Racheal Lee
Apr 30, 2012

PR industry on restoring confidence in post-flood Thailand

BANGKOK - Communication is vital in restoring the confidence of investors and businesses after the massive flooding crisis in Thailand last year, industry experts said.

PR industry on restoring confidence in post-flood Thailand

Garry Walsh, managing director for Southeast Asia at APCO Worldwide, said the role of communication is important to promote stability in the country for businesses to stay.

“Thailand is an important part of the supply chain in the region and the government needs to let businesses know of any flood-resilient plans as well as where and how they can get support and grants from," he told Campaign Asia-Pacific. "There are tremendous opportunities for the government as the Prime Minister (Yingluck Shinawatra) was in the corporate world before.”

Investors need to be informed of the government’s support level, new building designs as well as any backup plans, he added.

Carolyn Camoens, deputy general manager & Studio D lead of Waggener Edstrom Singapore, noted that communication needs to be consistent.

"Authentic and open communication is the order of the day, and moreso when confidence has been shaken and needs to be rebuilt," she told Campaign Asia-Pacific. "For this the Thai government should also look to the full communications arsenal including social channels which promote dialogue and therefore make the messages more credible."

Bob Grove, managing director, Southeast Asia of Edelman, meanwhile said, "Thailand has a lot to offer for business and a consumer base of 70 million, not to mention the obvious tourist attractions. As stability and predictability to the environment as a whole returns to Thailand, so will business investment and travelers."

Thailand recently announced that it is ready to spend US$1.6 million on PR campaigns to promote the country as the host of the World Economic Forum on East Asia 2012.

To be held in Bangkok on 31 May and 1 June, the forum is aimed to restore confidence in Thailand among international investors and travellers. More than 600 international business operators are expected to attend.

The national carrier, Thai Airways International, has reportedly agreed to join forces with the government in the PR campaign, which will involve all types of media channels, locally and globally.

Camoens added, “It goes beyond a public relations campaign; whatever the Thai government chooses to communicate needs to be rooted in real action and therefore be authentic. Certainly hosting an event at the level of the World Economic Forum goes a long way to restoring confidence."

The worst flood in the country’s history had a tremendous impact on millions of lives and businesses. At the peak of the disaster in November, volume sales of products, including audio home systems, televisions, washing machines, air conditioners and laptops, nosedived by at least 25 per cent compared to the previous month.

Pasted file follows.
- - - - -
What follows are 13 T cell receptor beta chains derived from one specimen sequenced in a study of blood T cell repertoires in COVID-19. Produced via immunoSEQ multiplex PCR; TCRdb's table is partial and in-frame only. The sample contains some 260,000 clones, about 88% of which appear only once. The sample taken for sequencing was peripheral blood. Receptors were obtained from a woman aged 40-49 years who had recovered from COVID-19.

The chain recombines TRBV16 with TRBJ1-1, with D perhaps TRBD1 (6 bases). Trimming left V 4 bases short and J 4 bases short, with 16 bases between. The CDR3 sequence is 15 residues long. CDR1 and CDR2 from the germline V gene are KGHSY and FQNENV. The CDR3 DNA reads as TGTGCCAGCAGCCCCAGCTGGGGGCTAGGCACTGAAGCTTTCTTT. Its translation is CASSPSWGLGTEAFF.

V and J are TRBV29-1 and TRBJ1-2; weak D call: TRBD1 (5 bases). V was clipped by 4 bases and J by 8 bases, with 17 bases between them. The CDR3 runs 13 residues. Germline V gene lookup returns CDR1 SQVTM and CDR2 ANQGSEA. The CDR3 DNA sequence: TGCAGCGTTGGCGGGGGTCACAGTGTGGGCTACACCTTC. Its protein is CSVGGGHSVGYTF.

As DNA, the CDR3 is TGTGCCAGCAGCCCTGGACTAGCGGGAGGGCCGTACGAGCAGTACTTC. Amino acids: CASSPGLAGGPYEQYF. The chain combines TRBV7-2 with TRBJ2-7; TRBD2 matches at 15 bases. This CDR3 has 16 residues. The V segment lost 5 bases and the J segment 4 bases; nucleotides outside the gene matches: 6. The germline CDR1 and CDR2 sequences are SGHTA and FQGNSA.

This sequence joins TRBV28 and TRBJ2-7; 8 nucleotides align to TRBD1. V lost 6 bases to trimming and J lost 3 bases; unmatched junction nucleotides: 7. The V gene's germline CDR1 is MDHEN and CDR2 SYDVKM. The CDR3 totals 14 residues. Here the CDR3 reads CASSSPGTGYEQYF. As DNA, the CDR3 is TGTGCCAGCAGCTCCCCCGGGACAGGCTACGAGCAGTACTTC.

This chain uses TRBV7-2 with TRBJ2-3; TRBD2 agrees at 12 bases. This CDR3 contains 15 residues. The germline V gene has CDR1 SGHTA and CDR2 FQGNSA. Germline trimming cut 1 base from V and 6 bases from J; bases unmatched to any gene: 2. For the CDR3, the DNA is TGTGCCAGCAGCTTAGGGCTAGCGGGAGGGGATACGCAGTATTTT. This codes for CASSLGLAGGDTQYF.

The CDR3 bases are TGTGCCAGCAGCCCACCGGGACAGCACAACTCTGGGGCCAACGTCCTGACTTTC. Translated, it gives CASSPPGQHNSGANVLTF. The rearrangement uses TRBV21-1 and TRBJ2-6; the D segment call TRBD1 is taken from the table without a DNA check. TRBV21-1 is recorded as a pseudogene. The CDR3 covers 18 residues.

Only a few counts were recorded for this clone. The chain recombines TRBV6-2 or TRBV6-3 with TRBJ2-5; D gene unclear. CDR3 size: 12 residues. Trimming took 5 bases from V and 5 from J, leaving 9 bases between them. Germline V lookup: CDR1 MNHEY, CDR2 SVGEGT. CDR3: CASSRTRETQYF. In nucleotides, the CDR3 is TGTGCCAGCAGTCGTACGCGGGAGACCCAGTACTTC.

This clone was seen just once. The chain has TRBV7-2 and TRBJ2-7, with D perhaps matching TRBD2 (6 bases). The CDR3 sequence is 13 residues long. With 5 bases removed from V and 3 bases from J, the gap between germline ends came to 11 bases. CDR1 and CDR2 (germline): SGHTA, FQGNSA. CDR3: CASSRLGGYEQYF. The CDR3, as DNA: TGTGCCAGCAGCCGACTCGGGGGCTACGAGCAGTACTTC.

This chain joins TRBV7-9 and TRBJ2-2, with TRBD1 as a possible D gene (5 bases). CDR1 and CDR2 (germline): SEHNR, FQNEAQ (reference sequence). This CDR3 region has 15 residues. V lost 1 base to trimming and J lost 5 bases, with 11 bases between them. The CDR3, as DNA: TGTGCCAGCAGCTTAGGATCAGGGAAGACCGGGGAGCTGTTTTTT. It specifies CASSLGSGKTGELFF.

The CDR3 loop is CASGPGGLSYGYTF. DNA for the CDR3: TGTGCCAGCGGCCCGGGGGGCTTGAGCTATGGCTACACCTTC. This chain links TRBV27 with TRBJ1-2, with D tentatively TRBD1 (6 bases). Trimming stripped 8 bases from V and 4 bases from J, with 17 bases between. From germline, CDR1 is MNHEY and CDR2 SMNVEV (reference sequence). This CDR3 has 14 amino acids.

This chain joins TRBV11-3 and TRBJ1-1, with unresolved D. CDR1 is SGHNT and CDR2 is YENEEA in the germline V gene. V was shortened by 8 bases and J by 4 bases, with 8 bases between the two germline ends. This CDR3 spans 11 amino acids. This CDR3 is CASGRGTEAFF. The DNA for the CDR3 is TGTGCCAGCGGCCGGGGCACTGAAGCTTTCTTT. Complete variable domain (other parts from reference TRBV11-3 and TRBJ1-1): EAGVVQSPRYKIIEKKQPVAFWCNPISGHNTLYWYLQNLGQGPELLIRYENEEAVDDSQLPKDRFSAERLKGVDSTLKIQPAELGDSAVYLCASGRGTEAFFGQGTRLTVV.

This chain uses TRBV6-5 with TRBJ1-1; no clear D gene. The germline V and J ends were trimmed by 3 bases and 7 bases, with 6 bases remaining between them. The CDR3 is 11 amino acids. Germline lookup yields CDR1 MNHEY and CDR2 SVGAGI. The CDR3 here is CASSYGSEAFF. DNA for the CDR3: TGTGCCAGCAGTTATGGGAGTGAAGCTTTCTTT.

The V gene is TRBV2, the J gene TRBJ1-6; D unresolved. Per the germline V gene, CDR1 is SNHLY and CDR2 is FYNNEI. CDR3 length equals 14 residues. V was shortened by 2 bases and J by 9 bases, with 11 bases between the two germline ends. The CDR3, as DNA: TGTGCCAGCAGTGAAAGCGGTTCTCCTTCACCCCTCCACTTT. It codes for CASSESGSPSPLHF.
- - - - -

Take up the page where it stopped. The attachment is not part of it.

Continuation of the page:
Gfk Thailand recently revealed findings on the performance of the consumer durable goods industry during and after the flood. The findings for Q1 revealed demand for tablets and TVs jumped, while other major electronic products declined.

Tablets saw a sales volume growth of 75 per cent in the first quarter to reach over US$50 million, compared to a year ago.  “It is a testament that the Thais are truly avid technology enthusiasts," said Wichit Purepong, general manager of GfK Thailand. "TV is another popular device which thrived in the first three months of the year, garnering around US$244 million."

The findings for Q1 revealed double digit negative growth in at least five product categories tracked by GfK Thailand, with washing machines, DVD players and recorders, and audio home systems being the worst hit, underperforming by 20, 18 and 18 per cent compared to the previous year, respectively.

On a monthly basis, the findings showed a great improvement in consumer spending behaviour in Thailand, where items like audio home systems and digital cameras saw demand increase twofold, while others such as televisions and washing machines also registered a considerable spike in sales.

“The market’s strong performance was mainly due to the promotional efforts of manufacturers and retailers in a bid to drive sales especially during the upcoming festive period and the pent-up consumer demand as a result of the months of flooding,” Purepong added.

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